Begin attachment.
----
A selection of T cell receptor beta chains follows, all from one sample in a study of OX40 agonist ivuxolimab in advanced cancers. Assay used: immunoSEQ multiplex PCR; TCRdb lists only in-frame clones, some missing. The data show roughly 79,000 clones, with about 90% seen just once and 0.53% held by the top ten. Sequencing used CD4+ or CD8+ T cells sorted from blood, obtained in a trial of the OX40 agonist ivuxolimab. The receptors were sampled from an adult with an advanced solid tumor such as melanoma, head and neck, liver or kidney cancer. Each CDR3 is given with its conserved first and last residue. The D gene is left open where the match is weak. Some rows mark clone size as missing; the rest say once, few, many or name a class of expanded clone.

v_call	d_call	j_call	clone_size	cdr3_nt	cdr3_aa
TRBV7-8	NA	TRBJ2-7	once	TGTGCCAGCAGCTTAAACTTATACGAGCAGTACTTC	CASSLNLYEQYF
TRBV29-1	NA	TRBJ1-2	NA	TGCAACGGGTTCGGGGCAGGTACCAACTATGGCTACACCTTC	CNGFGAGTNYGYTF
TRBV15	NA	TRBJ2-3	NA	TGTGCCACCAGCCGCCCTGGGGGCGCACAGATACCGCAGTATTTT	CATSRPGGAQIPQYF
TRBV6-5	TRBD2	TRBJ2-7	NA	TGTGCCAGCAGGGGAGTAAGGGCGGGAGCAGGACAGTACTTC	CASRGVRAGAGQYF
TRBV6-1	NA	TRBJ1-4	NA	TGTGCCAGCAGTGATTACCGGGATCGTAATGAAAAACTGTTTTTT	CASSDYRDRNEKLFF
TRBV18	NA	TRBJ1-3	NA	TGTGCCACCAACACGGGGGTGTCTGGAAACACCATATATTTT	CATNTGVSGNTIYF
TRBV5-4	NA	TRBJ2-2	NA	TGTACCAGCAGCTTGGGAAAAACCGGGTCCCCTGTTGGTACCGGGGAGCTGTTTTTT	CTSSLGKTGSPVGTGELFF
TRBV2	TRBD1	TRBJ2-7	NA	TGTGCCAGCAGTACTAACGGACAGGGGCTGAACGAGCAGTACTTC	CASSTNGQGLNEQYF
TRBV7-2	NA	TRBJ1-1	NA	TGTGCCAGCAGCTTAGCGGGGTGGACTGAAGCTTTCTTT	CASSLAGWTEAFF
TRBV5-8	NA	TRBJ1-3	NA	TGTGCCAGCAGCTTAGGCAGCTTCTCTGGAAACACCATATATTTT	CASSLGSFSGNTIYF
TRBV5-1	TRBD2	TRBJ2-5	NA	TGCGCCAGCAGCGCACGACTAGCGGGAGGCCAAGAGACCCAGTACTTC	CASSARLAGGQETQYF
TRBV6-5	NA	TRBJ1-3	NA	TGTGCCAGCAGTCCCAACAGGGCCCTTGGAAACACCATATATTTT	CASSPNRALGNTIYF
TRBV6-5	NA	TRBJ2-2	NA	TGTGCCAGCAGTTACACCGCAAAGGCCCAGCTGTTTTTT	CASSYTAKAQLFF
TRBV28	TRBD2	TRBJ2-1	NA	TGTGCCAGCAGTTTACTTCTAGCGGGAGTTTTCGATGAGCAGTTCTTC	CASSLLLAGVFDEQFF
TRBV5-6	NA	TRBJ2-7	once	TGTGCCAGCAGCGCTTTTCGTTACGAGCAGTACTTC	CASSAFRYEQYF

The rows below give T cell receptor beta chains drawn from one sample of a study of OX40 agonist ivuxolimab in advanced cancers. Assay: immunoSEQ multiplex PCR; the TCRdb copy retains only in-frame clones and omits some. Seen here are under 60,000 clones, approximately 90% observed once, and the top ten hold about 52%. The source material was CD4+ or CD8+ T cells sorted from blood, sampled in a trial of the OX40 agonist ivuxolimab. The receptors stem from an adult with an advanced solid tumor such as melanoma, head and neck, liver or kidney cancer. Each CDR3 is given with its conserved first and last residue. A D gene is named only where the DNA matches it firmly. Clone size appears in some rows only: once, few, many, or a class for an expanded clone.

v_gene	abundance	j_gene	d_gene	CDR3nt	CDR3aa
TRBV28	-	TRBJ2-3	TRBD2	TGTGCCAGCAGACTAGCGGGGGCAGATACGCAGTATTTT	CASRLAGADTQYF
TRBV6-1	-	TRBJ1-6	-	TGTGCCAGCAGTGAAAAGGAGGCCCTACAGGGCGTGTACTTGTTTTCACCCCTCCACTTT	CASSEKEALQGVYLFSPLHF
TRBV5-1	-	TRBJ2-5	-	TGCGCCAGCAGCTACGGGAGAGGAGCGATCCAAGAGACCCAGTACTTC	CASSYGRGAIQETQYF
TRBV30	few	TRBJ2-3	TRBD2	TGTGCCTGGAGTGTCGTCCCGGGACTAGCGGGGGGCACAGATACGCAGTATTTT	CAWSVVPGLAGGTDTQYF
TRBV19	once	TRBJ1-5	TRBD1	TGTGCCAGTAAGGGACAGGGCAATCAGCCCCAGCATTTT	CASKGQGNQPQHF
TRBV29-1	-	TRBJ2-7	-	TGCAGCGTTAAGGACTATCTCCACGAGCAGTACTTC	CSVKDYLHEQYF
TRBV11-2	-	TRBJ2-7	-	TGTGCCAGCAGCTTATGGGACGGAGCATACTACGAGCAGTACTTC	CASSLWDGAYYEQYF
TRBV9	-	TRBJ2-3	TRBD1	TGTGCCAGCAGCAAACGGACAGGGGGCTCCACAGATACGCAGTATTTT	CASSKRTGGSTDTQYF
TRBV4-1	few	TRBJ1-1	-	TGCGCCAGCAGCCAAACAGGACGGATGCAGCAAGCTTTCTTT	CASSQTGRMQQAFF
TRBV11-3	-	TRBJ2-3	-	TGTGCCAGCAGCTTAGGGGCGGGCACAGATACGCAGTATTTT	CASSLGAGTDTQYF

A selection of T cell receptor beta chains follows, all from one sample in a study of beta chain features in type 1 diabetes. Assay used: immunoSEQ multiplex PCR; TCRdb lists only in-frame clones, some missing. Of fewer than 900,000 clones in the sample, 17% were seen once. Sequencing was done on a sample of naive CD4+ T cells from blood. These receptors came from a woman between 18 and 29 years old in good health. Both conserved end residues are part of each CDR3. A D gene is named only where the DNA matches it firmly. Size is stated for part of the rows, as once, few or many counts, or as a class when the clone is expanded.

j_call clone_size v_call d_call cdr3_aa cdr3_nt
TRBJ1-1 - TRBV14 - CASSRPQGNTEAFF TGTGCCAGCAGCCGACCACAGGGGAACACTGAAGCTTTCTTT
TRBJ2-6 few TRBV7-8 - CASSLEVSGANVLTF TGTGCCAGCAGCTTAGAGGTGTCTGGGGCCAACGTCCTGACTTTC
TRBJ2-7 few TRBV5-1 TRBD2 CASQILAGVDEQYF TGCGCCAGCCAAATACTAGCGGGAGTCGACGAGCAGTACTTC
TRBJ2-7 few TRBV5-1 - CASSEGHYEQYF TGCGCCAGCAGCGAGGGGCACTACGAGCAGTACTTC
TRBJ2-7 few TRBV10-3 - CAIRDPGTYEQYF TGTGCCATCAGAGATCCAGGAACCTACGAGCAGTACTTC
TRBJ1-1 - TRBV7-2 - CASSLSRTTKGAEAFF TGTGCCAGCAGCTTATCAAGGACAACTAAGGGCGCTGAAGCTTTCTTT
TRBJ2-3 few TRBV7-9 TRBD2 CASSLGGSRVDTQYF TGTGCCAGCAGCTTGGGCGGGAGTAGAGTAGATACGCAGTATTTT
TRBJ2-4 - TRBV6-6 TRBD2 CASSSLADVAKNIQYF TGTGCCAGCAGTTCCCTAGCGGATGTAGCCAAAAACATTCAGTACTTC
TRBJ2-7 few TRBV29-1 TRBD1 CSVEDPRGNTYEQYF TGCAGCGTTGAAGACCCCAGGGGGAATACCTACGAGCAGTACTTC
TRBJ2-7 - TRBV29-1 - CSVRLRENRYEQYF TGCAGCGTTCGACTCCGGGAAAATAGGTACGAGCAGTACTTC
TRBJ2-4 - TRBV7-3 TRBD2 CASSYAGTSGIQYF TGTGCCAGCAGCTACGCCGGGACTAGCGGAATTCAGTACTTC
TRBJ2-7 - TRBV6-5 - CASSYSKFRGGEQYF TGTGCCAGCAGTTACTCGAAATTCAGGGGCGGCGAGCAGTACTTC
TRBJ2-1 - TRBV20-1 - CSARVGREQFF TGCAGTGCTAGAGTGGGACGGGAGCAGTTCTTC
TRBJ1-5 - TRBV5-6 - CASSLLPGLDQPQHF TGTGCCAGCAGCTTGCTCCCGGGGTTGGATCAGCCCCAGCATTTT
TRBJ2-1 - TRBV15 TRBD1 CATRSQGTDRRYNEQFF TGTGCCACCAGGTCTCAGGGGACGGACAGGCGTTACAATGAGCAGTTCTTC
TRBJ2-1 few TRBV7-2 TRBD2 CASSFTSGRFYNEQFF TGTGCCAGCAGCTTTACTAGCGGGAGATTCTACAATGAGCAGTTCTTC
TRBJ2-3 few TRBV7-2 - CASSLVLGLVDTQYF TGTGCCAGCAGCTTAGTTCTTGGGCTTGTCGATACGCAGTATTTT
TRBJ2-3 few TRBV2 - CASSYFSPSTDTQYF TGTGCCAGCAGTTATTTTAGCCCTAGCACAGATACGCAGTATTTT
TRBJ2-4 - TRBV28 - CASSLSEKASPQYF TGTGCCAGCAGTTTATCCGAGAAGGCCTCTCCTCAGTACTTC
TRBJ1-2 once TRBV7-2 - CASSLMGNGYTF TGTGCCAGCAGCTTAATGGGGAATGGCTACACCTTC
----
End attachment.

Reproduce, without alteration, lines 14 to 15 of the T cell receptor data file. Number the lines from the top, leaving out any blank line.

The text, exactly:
TRBV6-5	NA	TRBJ1-3	NA	TGTGCCAGCAGTCCCAACAGGGCCCTTGGAAACACCATATATTTT	CASSPNRALGNTIYF
TRBV6-5	NA	TRBJ2-2	NA	TGTGCCAGCAGTTACACCGCAAAGGCCCAGCTGTTTTTT	CASSYTAKAQLFF